Game Development Reference
A studio's culture is a team's shared set of expectations, assumptions,
and habits. Decisions made now have long-term effects on culture, and
thus on future work. Some decisions can enrich and improve culture;
others can degrade and destroy it.
For example, changing story details and core design ideas too often for
little reason creates an expectation of further changes. Developers don't
think they can count on anything staying the same, so they start avoiding
investing themselves too much into ideas. They've had to suffer the emo-
tional pain of watching their well-loved work die due to story changes too
many times. The team's personal investment and creative vibrancy slowly
degrades. The studio has lost something valuable in both the social and
monetary senses, but it doesn't show up on a balance sheet. They've lost
Over the long term, culture is what determines the fate of a studio. It
drives every action taken by every person, all the time. It's worth sacrific-
ing short-term gains to keep it healthy.
DECISION COST is the cost of making a good decision.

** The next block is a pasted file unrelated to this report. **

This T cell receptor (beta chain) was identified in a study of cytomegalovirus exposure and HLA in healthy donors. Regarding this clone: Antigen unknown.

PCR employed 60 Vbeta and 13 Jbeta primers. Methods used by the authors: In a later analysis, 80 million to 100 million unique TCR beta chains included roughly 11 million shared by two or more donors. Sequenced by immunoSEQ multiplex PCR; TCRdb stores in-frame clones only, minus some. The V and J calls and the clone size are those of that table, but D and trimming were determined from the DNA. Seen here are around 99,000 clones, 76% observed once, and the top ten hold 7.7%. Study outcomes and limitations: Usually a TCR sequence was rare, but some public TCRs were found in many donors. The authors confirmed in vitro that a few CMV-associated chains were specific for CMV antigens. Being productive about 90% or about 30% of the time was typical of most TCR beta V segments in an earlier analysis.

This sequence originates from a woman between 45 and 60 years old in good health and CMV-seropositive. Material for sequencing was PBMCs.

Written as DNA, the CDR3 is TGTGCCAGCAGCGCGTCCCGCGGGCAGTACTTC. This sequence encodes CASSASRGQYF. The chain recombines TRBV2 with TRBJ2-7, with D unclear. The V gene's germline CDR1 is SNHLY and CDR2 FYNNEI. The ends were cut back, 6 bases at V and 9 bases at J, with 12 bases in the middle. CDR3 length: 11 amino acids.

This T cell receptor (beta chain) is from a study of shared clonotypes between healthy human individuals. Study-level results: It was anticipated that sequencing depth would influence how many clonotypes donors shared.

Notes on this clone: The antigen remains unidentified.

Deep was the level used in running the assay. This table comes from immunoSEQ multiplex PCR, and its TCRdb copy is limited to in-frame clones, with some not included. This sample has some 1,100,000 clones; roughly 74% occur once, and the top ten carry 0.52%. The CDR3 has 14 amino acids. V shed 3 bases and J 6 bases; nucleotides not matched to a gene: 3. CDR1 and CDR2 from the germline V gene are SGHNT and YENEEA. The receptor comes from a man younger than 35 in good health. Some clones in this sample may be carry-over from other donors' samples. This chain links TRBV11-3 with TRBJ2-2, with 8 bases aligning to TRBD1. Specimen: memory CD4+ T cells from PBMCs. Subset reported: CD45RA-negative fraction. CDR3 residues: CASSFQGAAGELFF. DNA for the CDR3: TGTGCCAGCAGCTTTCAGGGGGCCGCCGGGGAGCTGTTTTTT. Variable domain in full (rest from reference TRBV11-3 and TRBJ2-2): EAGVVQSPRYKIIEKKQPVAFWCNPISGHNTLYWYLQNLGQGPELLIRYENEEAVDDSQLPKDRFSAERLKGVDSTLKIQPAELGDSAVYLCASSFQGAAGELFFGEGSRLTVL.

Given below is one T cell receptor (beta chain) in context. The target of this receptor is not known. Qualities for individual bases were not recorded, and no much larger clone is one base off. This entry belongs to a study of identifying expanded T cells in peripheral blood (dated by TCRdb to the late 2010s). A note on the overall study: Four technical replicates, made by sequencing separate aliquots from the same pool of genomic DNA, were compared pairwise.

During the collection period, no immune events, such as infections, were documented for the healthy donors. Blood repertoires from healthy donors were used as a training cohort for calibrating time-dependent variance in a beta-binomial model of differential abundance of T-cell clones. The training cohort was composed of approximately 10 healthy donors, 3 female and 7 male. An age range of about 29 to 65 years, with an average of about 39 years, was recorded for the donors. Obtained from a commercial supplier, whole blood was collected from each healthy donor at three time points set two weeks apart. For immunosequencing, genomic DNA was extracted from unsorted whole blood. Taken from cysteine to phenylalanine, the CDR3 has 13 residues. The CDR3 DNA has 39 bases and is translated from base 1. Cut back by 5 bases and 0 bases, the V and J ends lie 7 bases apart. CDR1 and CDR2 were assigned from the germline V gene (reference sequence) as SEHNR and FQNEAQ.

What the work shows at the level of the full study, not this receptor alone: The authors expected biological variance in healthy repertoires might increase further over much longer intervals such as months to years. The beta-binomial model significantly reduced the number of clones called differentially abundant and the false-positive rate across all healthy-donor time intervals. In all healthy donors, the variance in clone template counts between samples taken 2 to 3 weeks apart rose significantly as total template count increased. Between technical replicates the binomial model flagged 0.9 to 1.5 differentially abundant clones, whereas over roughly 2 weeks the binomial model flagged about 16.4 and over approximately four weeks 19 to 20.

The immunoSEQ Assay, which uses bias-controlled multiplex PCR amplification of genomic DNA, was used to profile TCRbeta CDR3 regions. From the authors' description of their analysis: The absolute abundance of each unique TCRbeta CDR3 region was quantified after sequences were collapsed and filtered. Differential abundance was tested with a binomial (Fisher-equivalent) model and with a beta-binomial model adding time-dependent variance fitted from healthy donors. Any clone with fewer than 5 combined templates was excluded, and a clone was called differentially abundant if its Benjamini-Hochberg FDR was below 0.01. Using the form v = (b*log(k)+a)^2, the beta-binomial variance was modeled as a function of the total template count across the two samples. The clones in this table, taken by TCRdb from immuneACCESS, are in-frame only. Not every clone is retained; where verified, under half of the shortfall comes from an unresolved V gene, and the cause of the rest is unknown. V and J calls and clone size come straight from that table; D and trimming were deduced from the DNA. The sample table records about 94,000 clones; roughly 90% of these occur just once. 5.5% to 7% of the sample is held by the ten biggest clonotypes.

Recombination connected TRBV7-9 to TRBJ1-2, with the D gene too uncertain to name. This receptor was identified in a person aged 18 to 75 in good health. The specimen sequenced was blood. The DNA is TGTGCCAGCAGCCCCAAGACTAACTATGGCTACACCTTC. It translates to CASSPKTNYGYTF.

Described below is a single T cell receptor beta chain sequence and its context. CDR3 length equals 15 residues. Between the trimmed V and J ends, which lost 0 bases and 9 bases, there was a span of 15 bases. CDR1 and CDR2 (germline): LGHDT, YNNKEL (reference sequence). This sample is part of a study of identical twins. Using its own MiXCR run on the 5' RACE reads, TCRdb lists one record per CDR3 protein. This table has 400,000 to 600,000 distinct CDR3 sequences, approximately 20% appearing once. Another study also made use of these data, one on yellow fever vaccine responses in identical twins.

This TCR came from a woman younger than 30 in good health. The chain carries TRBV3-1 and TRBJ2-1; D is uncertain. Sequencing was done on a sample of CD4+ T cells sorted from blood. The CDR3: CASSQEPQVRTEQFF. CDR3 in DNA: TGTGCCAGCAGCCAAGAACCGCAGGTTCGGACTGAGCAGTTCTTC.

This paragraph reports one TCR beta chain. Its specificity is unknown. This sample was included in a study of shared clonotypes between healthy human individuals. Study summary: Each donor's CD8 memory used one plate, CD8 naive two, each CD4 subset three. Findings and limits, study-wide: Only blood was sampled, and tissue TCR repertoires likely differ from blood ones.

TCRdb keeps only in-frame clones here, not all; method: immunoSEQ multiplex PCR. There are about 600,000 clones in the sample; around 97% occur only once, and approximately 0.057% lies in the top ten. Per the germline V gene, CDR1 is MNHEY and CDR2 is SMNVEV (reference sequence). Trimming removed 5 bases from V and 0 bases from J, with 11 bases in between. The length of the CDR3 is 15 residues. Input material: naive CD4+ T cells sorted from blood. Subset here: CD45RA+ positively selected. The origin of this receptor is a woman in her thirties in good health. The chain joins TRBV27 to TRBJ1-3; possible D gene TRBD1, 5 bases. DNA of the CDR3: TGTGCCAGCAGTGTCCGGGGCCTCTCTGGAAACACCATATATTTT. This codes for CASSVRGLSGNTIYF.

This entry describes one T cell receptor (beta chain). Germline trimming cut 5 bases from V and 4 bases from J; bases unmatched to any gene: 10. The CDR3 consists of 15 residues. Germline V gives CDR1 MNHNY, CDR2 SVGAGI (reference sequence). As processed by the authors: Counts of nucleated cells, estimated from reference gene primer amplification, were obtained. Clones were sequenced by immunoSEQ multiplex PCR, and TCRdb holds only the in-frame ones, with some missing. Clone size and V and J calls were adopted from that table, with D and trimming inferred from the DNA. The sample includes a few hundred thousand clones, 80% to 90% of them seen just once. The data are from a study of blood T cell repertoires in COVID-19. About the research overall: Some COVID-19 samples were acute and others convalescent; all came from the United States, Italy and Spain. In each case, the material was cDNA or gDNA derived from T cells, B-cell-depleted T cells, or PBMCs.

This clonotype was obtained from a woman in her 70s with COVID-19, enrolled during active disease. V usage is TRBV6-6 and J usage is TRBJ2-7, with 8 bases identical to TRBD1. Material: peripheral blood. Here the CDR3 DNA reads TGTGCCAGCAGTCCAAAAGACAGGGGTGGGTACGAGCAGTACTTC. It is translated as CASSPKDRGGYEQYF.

Brain time, research gathering, and written analysis aren't free. It
costs something to make a good decision—and sometimes the best deci-
sion is to not spend too much effort deciding.
Unimportant decisions should be made off the cuff, by a single de-
signer, because the decision isn't worth the effort it takes to make. It would
be foolish to spend a half hour analyzing a tiny decision that will have no
significant effect. In this case, what looks like laziness is actually rational
indifference. You saw this in my combat design iteration process, when I
avoided analysis during the early iteration phases.
Important decisions, on the other hand, need to be carefully consid-
ered. Stakeholders must be assembled, multiple rounds of discussion may
be called, written reports, studies, and analyses may be completed. The
benefit of getting the right decision here is worth the cost of making the
highest-quality decision possible.
Decision Effects Case Study
Imagine you're a designer working on a shooter with fantasy RPG ele-
ments. Your studio, Dragon Brain Games, was founded two years earlier
by a businessman and a well-known fantasy author, Allan McRae, who
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